wherein each of the plurality of first impurity regions is formed in a part of the channel forming region in the first transistor,
wherein each of the plurality of second impurity regions is formed in a part of the channel forming region in the second transistor,
wherein the first impurity element belongs to group 13 and the second impurity element belongs to group 15, and
wherein the first or second impurity regions have linear patterns substantially parallel with a channel direction.
3. A semiconductor device having a stacked CMOS circuit comprising:
a first layer comprising at least one first transistor;
a second layer comprising at least one second transistor over the first layer;
wherein each of the first and second transistors comprises:
a channel forming region;
a source region;
a drain region; and
a gate electrode,
wherein the first transistor is an n-channel transistor and the second transistor is a p-channel transistor,
wherein a plurality of first impurity regions each comprising a semiconductor material and a first impurity element are included at least in the channel forming region of the first transistor,
wherein a plurality of second impurity regions each comprising the semiconductor material and a second impurity element are included at least in the channel forming region of the second transistor,
wherein each of the plurality of first impurity regions is formed in a part of the channel forming region in the first transistor,
wherein each of the plurality of second impurity regions is formed in a part of the channel forming region in the second transistor,
wherein the first impurity element belongs to group 13 and the second impurity element belongs to group 15, and
wherein the channel forming regions of the first transistor and the second transistor comprise a plurality of carrier moving regions comprising the semiconductor material.
4. A semiconductor device having a stacked CMOS circuit comprising:
a first layer comprising at least one first transistor;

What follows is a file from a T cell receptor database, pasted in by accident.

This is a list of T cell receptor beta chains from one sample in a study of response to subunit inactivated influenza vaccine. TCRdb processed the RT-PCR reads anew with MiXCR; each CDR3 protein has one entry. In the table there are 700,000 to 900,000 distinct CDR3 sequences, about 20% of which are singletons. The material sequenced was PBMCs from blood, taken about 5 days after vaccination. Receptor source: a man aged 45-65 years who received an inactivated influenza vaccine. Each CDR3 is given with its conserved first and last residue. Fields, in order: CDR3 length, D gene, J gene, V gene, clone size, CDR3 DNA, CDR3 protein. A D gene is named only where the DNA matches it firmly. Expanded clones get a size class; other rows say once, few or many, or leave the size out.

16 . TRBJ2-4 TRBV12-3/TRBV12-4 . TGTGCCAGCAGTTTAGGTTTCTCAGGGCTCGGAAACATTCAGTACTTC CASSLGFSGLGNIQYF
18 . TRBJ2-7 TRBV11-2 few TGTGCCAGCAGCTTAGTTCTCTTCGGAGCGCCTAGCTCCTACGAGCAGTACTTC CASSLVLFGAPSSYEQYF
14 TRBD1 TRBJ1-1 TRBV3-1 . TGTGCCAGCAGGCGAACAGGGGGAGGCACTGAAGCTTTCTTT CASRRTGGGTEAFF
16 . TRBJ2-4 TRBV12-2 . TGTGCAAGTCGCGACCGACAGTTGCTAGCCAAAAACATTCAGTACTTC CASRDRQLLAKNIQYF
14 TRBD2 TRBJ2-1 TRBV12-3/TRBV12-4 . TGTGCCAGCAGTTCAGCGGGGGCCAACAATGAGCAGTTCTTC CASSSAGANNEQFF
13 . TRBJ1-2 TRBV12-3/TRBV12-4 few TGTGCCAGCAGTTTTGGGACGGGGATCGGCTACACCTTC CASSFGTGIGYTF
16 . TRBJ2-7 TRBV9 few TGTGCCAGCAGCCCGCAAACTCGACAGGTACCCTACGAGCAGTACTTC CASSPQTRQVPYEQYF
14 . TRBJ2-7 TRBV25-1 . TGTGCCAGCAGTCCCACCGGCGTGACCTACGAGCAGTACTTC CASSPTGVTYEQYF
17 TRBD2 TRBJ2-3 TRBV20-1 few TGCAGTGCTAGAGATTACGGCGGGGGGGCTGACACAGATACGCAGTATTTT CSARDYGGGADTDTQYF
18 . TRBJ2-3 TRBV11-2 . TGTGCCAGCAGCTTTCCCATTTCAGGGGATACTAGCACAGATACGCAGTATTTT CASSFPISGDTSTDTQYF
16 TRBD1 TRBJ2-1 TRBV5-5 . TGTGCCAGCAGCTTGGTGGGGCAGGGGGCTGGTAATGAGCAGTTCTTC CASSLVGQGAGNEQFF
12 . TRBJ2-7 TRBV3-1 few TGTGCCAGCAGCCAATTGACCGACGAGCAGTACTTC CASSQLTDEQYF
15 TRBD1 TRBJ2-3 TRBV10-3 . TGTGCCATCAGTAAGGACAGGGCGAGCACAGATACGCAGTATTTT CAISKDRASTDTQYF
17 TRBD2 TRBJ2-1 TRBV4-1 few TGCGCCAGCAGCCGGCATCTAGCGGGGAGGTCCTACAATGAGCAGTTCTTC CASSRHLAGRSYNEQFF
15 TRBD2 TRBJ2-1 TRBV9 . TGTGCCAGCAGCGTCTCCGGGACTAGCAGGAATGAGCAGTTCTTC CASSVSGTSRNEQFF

a second layer comprising at least one second transistor over the first layer;
wherein each of the first and second transistors comprises:
a channel forming region;
a source region;
a drain region; and
a gate electrode,
wherein the first transistor is a p-channel transistor and the second transistor is an n-channel transistor,
wherein a plurality of first impurity regions each comprising a semiconductor material and a first impurity element are included at least in the channel forming region of the first transistor,
wherein a plurality of second impurity regions each comprising a semiconductor material and a second impurity element are included at least in the channel forming region of the second transistor,
wherein each of the plurality of first impurity regions is formed in a part of the channel forming region in the first transistor,
wherein each of the plurality of second impurity regions is formed in a part of the channel forming region in the second transistor,
wherein the first impurity element belongs to group 15 and the second impurity element belongs to group 13, and
wherein the first or second impurity regions have dot patterns.
5. A semiconductor device having a stacked CMOS circuit comprising:
a first layer comprising at least one first transistor;
a second layer comprising at least one second transistor over the first layer;
wherein each of the first and second transistors comprises:
a channel forming region;
a source region;
a drain region; and
a gate electrode,
wherein the first transistor is a p-channel transistor and the second transistor is an n-channel transistor,
wherein a plurality of first impurity regions each comprising a semiconductor material and a first impurity element are included at least in the channel forming region of the first transistor,
wherein a plurality of second impurity regions each comprising a semiconductor material and a second impurity element are included at least in the channel forming region of the second transistor,
wherein each of the plurality of first impurity regions is formed in a part of the channel forming region in the first transistor,
wherein each of the plurality of second impurity regions is formed in a part of the channel forming region in the second transistor,
wherein the first impurity element belongs to group 15 and the second impurity element belongs to group 13, and
wherein the first or second impurity regions have linear patterns substantially parallel with a channel direction.
6. A semiconductor device having a Bi-CMOS circuit comprising;
a bipolar transistor;
an insulating film over the at least one bipolar transistor; and
an n-channel transistor and a p-channel transistor over the insulating film;
wherein each of the n-channel transistor and the p-channel transistor comprises:
a semiconductor layer comprising:
a channel forming region;
a source region; and
a drain region;
a gate insulating film; and
a gate electrode;